What are the different clean-room classifications?

Updated on July 8, 2020

Clean-rooms are facilities that are primarily used in scientific research projects, manufacturing, or in highly-specialized industrial production. These rooms are generally designed to offer an environment with an extremely low level of particles like dust, vaporized droplets, aerosol pollutants, and other airborne microorganisms. Clean room solutions are mainly used during the manufacture of pharmaceuticals, medical devices, optics, military items, integrated circuits, and different types of displays e.g. micro-LED.

An overview of clean-rooms

Clean-rooms are a requirement in production processes where very small particles can largely affect the outcome. These rooms come in a variety of sizes and complexity. The cleanliness levels are quantified by the number of particles per cubic meter at a specified particle size and predetermined pressure.

Apart from the regulation of particulate contamination, other parameters such as humidity, temperature, and pressure are also controlled.

The main item that is used is the HEPA (High-Efficiency Particulate Air) filter that traps all particles that are larger than 0.3 microns before delivering it to a clean-room. ULPA (Ultra Low Particulate Air) filters are used if stringent cleanliness is required.

Training and clothing

People who work in clean-rooms go through thorough training in contamination control. They can only get in and out of the rooms via airlocks, air showers, or gowning rooms.

The personnel is also required to put on specially designed clothes to trap any contaminant released by their bodies. Clean-room clothing ranges from hairnets, lab coats, aprons, beard covers, coveralls, face masks, hoods, gowns, bouffant caps, boots, gloves, and finger cots, to bunny suits with self-contained breathing apparatus. The type of garments worn reflects the clean-room specifications.

Clean-room Standards 

There are two main clean-room classification standards

  • FS 209E  
  • ISO 14644-1

Another standard that is used in the UK is the British Standard 5295.

Larger numbers like “class 100” refer to FED_STD-209E which allows interpolation so it’s possible to have high numbers like “class 2000”. On the other hand, smaller numbers like “ISO class 5” refer to ISO 14644-1 standards and they specify the decimal logarithm of the number of particles 0.1 microns or larger per cubic meter of air.

Both classification standards assume log-log relationships between particle size and particle concentration. So, at no point can there be a zero-particle concentration. The ISO 14644-1 is more accepted and used because it adds more classes and, therefore, accommodates major areas that were left out.

Understanding clean-room specifications

Different labs need to implement clean-rooms for assured purity of the research subjects. Once you understand the important role, they play in impacting your results in the lab, you can choose the right clean-room classification that offers the best practices.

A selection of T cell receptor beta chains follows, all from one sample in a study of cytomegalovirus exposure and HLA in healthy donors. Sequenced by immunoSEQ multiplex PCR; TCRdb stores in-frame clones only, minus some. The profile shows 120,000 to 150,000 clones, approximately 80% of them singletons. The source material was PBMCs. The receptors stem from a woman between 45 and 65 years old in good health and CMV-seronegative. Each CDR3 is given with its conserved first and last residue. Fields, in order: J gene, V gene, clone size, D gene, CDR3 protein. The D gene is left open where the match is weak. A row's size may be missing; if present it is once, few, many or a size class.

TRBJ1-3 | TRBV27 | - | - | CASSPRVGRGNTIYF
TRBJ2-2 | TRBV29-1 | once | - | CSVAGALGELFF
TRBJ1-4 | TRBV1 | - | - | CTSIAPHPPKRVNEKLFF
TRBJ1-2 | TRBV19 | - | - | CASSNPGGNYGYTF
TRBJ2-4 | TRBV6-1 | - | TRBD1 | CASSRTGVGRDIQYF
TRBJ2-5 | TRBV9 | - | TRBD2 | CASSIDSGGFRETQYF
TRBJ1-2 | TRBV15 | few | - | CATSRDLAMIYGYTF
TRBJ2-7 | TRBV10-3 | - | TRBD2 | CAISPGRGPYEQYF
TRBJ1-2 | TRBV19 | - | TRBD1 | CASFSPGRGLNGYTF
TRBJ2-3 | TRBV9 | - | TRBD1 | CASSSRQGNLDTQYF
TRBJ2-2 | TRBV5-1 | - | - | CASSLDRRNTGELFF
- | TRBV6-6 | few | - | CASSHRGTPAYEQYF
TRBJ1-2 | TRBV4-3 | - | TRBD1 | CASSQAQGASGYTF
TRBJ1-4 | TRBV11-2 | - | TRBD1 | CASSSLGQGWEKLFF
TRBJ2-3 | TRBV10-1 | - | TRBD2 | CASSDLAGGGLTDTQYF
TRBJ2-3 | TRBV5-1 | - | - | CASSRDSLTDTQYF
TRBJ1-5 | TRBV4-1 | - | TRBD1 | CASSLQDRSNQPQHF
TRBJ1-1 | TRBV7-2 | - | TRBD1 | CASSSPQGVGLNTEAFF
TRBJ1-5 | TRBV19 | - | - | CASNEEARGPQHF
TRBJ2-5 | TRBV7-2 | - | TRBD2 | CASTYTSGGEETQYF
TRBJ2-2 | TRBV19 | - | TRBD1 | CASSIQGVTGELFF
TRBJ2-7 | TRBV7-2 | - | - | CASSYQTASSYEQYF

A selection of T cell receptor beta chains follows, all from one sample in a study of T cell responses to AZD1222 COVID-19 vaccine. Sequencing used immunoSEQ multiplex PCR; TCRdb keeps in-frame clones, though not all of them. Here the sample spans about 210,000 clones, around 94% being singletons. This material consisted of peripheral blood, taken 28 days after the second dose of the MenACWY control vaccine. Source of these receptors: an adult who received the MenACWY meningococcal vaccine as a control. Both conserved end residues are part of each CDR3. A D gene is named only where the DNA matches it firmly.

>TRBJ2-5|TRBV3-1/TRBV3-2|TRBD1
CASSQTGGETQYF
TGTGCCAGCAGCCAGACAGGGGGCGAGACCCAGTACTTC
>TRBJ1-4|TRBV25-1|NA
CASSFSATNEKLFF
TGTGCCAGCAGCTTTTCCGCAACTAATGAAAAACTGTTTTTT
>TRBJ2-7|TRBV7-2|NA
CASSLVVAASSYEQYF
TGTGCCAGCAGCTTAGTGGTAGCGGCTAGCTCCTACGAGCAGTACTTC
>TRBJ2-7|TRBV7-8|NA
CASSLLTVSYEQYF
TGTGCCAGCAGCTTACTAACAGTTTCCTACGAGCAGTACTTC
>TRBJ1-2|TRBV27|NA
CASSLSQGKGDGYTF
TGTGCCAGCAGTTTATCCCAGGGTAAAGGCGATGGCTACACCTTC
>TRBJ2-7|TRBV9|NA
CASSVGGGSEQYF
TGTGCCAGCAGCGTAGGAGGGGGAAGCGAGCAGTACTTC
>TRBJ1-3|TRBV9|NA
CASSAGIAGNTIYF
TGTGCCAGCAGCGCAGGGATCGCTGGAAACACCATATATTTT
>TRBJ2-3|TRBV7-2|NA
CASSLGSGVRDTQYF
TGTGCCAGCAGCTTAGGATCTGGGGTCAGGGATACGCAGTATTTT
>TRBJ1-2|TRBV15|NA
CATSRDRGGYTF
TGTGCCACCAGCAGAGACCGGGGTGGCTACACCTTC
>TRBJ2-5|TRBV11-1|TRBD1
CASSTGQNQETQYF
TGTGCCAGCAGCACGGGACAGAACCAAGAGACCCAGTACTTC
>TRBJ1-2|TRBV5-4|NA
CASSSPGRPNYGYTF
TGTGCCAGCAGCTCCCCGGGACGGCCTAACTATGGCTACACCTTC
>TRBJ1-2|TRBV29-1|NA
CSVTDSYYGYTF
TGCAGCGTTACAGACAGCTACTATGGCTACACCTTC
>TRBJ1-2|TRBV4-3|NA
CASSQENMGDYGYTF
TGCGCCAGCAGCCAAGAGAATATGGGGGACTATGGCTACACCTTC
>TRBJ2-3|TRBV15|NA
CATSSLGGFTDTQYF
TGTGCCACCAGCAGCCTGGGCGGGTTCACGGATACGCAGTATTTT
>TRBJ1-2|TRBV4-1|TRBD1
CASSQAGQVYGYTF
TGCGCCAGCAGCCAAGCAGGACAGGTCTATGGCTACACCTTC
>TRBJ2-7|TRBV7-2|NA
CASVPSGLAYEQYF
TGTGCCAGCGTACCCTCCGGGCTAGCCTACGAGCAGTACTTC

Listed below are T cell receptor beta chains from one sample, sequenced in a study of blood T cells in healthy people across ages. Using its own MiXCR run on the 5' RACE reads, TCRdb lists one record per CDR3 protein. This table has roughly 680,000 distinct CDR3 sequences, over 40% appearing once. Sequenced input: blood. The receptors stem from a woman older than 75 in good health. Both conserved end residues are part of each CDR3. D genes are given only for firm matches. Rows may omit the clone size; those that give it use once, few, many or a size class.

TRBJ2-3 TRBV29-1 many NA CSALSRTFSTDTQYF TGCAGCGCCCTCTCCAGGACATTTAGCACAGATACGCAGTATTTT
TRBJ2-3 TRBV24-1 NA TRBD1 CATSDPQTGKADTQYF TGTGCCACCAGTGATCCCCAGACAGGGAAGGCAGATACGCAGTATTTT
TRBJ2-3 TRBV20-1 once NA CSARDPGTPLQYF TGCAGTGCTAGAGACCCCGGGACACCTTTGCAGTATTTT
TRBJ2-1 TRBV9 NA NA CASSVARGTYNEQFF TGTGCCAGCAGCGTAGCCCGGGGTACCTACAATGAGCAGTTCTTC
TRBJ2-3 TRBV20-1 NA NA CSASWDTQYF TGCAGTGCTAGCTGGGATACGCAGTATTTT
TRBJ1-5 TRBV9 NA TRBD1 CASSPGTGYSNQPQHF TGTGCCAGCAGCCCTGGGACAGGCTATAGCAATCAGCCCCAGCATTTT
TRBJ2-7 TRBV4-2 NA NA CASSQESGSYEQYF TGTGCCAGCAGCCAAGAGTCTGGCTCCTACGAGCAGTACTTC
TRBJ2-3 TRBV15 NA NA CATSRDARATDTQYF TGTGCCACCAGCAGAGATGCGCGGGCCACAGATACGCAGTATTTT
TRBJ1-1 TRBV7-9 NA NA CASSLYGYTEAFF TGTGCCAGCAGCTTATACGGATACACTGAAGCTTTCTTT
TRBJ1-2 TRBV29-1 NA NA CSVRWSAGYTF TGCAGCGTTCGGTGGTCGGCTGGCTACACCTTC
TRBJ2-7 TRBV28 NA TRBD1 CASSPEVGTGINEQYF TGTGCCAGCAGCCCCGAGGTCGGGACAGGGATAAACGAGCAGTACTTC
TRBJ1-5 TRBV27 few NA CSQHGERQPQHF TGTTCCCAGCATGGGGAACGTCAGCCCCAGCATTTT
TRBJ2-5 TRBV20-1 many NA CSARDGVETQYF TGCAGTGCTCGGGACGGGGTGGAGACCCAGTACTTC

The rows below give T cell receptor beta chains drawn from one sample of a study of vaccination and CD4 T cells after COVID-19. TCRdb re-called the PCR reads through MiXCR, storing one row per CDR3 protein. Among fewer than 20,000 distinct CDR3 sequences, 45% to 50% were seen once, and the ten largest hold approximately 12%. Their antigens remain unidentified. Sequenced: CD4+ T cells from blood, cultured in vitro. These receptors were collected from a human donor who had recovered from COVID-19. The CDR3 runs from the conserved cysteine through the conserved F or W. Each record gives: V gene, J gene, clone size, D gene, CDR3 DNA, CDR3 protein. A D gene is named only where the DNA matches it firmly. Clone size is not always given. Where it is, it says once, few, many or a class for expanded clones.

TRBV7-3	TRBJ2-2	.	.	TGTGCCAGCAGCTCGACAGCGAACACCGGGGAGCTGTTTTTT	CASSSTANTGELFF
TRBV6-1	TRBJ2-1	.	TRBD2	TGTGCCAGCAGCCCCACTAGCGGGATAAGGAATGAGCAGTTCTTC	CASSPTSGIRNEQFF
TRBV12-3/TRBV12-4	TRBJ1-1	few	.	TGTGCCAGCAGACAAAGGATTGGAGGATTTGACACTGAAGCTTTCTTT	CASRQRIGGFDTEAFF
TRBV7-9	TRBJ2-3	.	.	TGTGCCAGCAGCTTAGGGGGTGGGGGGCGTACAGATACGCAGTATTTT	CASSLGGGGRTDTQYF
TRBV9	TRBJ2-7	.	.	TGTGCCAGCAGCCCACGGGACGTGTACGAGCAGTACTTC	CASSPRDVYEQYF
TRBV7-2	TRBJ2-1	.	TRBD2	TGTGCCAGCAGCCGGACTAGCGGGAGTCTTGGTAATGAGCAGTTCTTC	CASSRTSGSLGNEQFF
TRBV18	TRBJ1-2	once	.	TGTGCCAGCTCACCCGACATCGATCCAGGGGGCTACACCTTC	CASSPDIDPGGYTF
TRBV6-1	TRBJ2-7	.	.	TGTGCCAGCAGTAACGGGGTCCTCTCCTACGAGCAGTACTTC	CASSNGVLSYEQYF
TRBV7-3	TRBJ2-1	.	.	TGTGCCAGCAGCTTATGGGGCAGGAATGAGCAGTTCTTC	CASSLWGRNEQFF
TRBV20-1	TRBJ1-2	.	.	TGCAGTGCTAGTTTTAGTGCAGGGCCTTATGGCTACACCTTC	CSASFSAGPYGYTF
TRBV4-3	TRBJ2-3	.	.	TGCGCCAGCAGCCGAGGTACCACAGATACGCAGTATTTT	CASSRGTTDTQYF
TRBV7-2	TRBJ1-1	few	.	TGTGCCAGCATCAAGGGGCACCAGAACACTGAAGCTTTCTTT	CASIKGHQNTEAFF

The classifications depend on the number and size of the particles per volume of air. There are different levels of clean-room classification based on how clean the air is. Generally, the lower the ratings on the ISO scale, the cleaner the room. Class 1 is the cleanest going up to class 9 which is the “dirtiest”. Here are a few of the classes:

ISO class 1

This class is the cleanest and is mostly applied by life science or nanotechnology industries requiring ultra-fine particulate processes.

The ideal air changes per hour for this class are 500-750. 

80-100% of the ceiling should be covered.

ISO class 2

The ideal air changes per hour for this class are 500-700.

80-100% of the ceiling should be covered.

ISO class 3

The ideal air changes per hour for this class are 400-700.

60-100% of the ceiling should be covered.

ISO class 4

The ideal air changes per hour for this class are 400-700.

50-90% of the ceiling should be covered.

ISO class 5

The ideal air changes per hour for this class are 2400-600.

35-70% of the ceiling should be covered.


The clean-room classification matters a lot on how the room will be used. It also dictates how the room works. For example, positive air pressure is used to keep the air clean and free of particles. On the other hand, negative air pressure is used in industries that deal with infectious diseases or hazardous substances.

The Editorial Team at Healthcare Business Today is made up of skilled healthcare writers and experts, led by our managing editor, Daniel Casciato, who has over 25 years of experience in healthcare writing. Since 1998, we have produced compelling and informative content for numerous publications, establishing ourselves as a trusted resource for health and wellness information. We offer readers access to fresh health, medicine, science, and technology developments and the latest in patient news, emphasizing how these developments affect our lives.

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